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Strategy Suggestion for Toshiba and Microsoft for HD DVD January 16, 2008

Posted by hdanalysis in HD.
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Problem Statement:

Issues: 1) Not enough mass adoption yet. 2) Not enough studio support.

Goal: 1) Get hardware out to the masses. 2) Gain back studio support. 3) Future proof with digital download capability. 4) GIVE CONSUMER THE CHOICE as it’s always popular when consumers feel they have the choice and power

Advantages: 1) Minimize additional recurring cost for everyone including studios, Toshiba, Microsoft, and other technology companies, and especially CONSUMERS. 2) Utilizing existing infrastructure of movie distribution and HDi technology

Strategy:

Background Information on Core Competencies:

For MS: Software technology. Their Live Marketplace can be used to HD DVD’s advantage and I will explain later on how.

Toshiba: Getting cheap hardware out to people. They are an electronics manufacturer.

Things that needs to be done:

1) Offer a wireless adapter to these Toshiba HD DVD players

2) Enable USB to attach say an NTSF formatted harddrive (since microsoft is NTSF based mostly)

3) Load firmware to all these HD DVD players to allow an additional menu option, which is accessing MS Live Market Place for digital downloads.

4) Since HD DVD player is really like a computer, it can be almost used as one. Use this advatnage and allow downloadable movies. Give it two types.

a) Cheaper version of HD movie without HDi. This will allow non-HD DVD supporting studios to still release their movies on high definition through MS Marketplace for those who still do not want to buy future obsolete blu-ray players. Suggested price of $7.99 (as with BOGO, average HD DVDs cost $9.98 through amazon

b) Allow add on content like HDi enabled Picture in picture for additiona say $2.99. (Must own original movie download to access these additional PiP pictures). This is enabled because of HD DVD’s second video encoder. All the special features can take advantage of toshiba’s remote control and continue to allow Bookmarking of a scene in a movie. These add-ons should be available from HD DVD supporting studios as they have released it on HD DVD already. There’s no recurring cost as the movie is already remastered and HDi is already coded.

c) Toshiba should continue selling HD DVD players at affordable prices because not everyone wants to buy a 360 in order to access Marketplace. Marketplace exists for MS so no additional cost other than initial set up of allowing HD DVD players access. These HD DVD hardware will still play HD DVDs when they are released, upconvert DVDs, and allow consumers to buy digitial download IF THEY WANT TO. Since it’s future proof with ability for digital download, many people do not mind a $150 dollar player with 320gb hard drive for say 69.99. Movie for 7.99+2.99+6.99(320gb say average allow download of 30gig per movie)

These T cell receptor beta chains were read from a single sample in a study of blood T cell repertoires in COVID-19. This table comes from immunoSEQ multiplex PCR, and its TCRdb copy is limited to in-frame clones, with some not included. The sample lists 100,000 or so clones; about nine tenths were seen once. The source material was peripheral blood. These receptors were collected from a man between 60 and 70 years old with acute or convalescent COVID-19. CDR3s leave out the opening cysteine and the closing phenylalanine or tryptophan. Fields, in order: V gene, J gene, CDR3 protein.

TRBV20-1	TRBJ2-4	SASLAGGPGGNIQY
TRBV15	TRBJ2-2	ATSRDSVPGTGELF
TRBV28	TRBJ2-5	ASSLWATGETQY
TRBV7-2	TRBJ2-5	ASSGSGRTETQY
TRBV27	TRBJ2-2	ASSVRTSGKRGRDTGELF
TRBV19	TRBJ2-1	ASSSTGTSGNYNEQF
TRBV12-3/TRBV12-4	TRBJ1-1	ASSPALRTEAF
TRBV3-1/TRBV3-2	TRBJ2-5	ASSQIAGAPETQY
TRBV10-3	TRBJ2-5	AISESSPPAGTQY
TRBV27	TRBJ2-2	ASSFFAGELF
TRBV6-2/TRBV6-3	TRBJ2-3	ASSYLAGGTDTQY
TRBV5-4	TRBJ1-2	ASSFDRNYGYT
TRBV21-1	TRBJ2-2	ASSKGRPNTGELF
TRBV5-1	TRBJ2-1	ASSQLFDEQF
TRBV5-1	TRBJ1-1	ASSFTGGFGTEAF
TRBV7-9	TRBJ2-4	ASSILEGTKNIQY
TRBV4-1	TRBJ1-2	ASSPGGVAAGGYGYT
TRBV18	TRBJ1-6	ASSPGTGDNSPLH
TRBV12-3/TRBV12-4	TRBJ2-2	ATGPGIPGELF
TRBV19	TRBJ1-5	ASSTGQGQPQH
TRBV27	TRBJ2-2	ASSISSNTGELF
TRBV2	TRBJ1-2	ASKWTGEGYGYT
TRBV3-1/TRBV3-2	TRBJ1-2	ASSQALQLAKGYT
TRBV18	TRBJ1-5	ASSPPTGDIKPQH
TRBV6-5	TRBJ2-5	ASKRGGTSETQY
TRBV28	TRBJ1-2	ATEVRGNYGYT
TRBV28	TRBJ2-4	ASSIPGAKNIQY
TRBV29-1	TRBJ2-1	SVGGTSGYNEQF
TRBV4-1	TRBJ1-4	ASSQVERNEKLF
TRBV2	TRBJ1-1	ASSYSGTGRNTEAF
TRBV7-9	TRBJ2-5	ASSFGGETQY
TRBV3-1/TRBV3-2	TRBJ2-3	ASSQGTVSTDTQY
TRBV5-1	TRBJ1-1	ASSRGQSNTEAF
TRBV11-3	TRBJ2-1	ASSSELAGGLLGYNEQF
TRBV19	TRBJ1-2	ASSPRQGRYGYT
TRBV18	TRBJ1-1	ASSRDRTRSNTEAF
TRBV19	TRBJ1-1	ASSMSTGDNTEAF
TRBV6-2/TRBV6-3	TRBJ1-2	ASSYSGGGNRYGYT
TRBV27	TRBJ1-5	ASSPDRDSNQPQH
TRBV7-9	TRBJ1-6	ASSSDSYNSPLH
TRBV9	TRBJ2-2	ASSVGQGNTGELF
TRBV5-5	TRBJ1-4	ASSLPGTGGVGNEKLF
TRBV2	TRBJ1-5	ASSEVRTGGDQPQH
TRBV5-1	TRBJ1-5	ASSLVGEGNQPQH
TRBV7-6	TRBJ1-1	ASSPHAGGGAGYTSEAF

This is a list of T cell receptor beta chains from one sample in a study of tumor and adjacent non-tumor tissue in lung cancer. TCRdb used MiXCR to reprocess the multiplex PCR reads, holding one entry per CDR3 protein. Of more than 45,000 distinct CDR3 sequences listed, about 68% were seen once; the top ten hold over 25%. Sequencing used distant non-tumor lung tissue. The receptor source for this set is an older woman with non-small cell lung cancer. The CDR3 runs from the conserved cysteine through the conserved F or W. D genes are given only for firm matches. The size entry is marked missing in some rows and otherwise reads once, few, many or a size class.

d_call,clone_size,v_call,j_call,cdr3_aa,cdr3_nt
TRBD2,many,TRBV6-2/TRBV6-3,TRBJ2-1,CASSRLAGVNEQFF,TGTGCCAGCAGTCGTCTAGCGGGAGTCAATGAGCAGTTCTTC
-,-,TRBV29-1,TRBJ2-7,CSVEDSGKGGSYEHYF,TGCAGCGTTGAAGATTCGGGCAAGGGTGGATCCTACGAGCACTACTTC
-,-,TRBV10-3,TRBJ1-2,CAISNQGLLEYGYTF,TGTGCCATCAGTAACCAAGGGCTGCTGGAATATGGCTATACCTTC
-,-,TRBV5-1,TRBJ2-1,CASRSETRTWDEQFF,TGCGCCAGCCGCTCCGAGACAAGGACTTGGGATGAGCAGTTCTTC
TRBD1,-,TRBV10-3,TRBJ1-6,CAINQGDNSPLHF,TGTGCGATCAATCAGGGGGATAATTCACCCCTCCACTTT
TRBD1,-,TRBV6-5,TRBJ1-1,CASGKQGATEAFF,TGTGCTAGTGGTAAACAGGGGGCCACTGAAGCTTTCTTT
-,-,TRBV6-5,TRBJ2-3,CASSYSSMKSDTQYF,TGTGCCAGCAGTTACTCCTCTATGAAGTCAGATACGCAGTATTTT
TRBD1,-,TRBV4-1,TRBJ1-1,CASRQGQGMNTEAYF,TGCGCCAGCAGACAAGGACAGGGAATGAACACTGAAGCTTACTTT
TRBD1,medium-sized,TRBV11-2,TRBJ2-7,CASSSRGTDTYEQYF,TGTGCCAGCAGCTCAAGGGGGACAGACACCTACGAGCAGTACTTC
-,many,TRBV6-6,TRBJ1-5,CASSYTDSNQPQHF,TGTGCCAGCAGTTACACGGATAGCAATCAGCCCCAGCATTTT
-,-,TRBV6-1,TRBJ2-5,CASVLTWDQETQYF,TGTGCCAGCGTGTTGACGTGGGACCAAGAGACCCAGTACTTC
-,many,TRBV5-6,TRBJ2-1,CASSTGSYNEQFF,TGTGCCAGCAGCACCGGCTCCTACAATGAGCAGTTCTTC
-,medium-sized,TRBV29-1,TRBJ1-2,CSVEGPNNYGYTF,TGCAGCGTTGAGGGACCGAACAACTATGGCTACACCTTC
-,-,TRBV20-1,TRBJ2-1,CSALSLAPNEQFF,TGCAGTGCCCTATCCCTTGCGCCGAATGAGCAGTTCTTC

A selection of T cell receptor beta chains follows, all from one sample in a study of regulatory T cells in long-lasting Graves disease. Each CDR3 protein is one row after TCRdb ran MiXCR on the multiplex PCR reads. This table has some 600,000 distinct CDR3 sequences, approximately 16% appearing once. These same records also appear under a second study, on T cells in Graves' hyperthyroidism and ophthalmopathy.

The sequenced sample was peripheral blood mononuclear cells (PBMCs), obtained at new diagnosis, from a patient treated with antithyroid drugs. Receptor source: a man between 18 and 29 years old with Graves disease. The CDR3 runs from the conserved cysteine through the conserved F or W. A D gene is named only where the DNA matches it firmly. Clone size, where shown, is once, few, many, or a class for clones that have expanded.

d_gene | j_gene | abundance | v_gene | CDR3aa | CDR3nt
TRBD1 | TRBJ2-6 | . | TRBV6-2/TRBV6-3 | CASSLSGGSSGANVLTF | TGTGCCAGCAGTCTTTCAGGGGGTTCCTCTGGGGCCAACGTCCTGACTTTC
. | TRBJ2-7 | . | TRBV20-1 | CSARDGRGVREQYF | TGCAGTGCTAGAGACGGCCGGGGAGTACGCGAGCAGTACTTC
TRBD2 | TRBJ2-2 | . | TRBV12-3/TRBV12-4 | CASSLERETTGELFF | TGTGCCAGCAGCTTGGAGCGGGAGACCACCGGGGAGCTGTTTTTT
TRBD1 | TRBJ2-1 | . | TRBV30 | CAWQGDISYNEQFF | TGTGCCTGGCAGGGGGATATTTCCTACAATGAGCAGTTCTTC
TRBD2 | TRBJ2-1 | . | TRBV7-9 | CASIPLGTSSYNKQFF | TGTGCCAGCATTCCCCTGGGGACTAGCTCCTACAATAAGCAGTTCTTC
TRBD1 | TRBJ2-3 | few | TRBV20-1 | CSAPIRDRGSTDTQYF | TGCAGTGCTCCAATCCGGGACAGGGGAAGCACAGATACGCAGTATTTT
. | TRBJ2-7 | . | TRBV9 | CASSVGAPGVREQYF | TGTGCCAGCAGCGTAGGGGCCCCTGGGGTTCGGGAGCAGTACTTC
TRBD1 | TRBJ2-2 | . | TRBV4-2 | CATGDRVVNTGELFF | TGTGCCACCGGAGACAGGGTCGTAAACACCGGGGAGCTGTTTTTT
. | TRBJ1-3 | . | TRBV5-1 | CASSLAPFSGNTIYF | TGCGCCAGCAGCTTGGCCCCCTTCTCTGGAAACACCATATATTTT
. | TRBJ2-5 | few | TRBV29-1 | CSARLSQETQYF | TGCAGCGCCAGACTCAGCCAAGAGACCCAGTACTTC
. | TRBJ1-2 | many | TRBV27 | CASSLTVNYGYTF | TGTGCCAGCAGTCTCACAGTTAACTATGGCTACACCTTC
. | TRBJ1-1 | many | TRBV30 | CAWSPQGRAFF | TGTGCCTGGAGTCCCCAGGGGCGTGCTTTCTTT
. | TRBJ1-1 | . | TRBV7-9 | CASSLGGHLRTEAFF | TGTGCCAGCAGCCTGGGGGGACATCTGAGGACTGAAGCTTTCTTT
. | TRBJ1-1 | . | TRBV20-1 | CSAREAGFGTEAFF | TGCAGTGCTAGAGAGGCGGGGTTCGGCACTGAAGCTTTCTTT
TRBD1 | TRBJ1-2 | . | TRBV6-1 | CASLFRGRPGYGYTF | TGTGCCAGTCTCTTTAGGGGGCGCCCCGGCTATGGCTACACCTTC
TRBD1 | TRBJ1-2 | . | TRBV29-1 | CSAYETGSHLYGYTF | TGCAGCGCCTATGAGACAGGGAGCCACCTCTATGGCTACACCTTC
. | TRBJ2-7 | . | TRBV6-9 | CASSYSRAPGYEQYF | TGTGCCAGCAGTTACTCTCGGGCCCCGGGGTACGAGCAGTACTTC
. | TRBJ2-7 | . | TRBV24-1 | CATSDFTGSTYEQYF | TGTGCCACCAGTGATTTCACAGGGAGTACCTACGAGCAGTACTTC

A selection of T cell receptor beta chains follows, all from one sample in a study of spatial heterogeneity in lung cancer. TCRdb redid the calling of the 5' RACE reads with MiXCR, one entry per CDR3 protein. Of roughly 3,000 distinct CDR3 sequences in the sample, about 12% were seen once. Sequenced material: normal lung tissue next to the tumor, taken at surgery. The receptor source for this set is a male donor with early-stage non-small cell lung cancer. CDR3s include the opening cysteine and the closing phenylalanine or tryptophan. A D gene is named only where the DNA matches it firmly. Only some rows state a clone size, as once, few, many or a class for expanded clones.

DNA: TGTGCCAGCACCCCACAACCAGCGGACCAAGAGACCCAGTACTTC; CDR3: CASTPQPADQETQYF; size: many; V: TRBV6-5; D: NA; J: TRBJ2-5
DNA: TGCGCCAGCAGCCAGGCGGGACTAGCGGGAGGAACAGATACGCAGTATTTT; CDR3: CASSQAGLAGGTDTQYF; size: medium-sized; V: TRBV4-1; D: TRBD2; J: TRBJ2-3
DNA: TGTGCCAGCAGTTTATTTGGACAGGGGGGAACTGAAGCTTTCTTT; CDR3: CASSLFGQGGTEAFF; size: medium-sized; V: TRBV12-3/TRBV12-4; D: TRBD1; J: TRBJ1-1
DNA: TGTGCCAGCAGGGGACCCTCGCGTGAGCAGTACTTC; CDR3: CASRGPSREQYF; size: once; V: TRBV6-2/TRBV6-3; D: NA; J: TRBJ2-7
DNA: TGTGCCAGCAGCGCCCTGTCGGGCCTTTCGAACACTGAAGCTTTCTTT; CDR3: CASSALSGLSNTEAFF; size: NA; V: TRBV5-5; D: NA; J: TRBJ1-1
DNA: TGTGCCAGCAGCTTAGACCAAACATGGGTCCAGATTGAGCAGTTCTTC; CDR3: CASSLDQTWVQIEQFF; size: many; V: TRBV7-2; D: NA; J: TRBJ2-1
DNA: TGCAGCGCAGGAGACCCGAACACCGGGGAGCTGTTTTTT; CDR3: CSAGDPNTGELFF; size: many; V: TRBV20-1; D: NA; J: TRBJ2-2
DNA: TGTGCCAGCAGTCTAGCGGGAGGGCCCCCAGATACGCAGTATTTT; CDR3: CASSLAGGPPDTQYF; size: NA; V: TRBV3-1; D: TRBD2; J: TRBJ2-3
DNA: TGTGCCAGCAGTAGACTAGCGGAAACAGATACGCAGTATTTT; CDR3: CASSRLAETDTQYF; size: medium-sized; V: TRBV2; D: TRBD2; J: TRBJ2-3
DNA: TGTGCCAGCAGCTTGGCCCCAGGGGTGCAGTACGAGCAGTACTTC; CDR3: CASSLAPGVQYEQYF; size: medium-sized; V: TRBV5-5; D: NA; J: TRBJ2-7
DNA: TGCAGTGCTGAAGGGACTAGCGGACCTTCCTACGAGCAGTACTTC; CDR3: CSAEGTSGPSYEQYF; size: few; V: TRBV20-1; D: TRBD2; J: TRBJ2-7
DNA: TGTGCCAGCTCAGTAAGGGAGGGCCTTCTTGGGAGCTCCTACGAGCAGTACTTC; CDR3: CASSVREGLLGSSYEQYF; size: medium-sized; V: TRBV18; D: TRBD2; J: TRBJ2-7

Potential problems?:

Price of harddrives, and speed of digital download. But no worries. Technology is only going forward. Harddrives will be cheaper (and USB can be enabled for memory card reader and when these flash memory is cheap enough and has protection, you can store these movies on there for the go. Yes, we’re still a while before we reach there, but that’s why this strategy is future proof). Also, speed of downloads will only get faster as well and encoding of movies will only get more efficient.

Reiteration of Advantages:

Hardware doesn’t make money all the time due to recurring and maintenance costs. It’s technology/movie licensing and software that makes the big bucks. And advertising for others too.

Toshiba: Hardware probably makes no money. Royalties/Licensing fees to their technology is there the $$ is.

Microsoft: They have existing software interface allowing download movies. They get distribution rights from studios but in turn, sell it to consumers. They make money there for that technology and distribution.

Studios: BD only studios: Since they already remastered movies to 1080p, they just give distribution rights to MS for movie with HD video and HD sound. No extra cost; HD DVD only studios: Same. They already did it on HD DVDs, all they have to do is transfer the files to MS for digital download. And the HDi file too. They will get money for both. No additional logistic cost there.

Consumers: Given the choice. If they don’t have 360, they still got cheap HD DVD players that can be expanded to include harddrive for digital download if they CHOOSE. And they have a choice to purchase HDi if they want it. Cheap hardware allows mass market. If enough people demand the HDi on MS marketplace, eventually studios may want to make money off of that too. HDi is not hard to program. Studios have the video for future picture in picture already and all they need to do is dump in the file, and software will output an HDi capable PiP file. Post it, those who want to buy it can pay $2.99. Digital downloads have ALL studios support basically. Yes, people still want physical medium. That’s why we have HD DVD exclusive studios. But if we get mass market through this strategy, eventually studios will start producing HD DVDs again since the install base is there.

Date: 1/16/2008 (Copywright TYK 2008)

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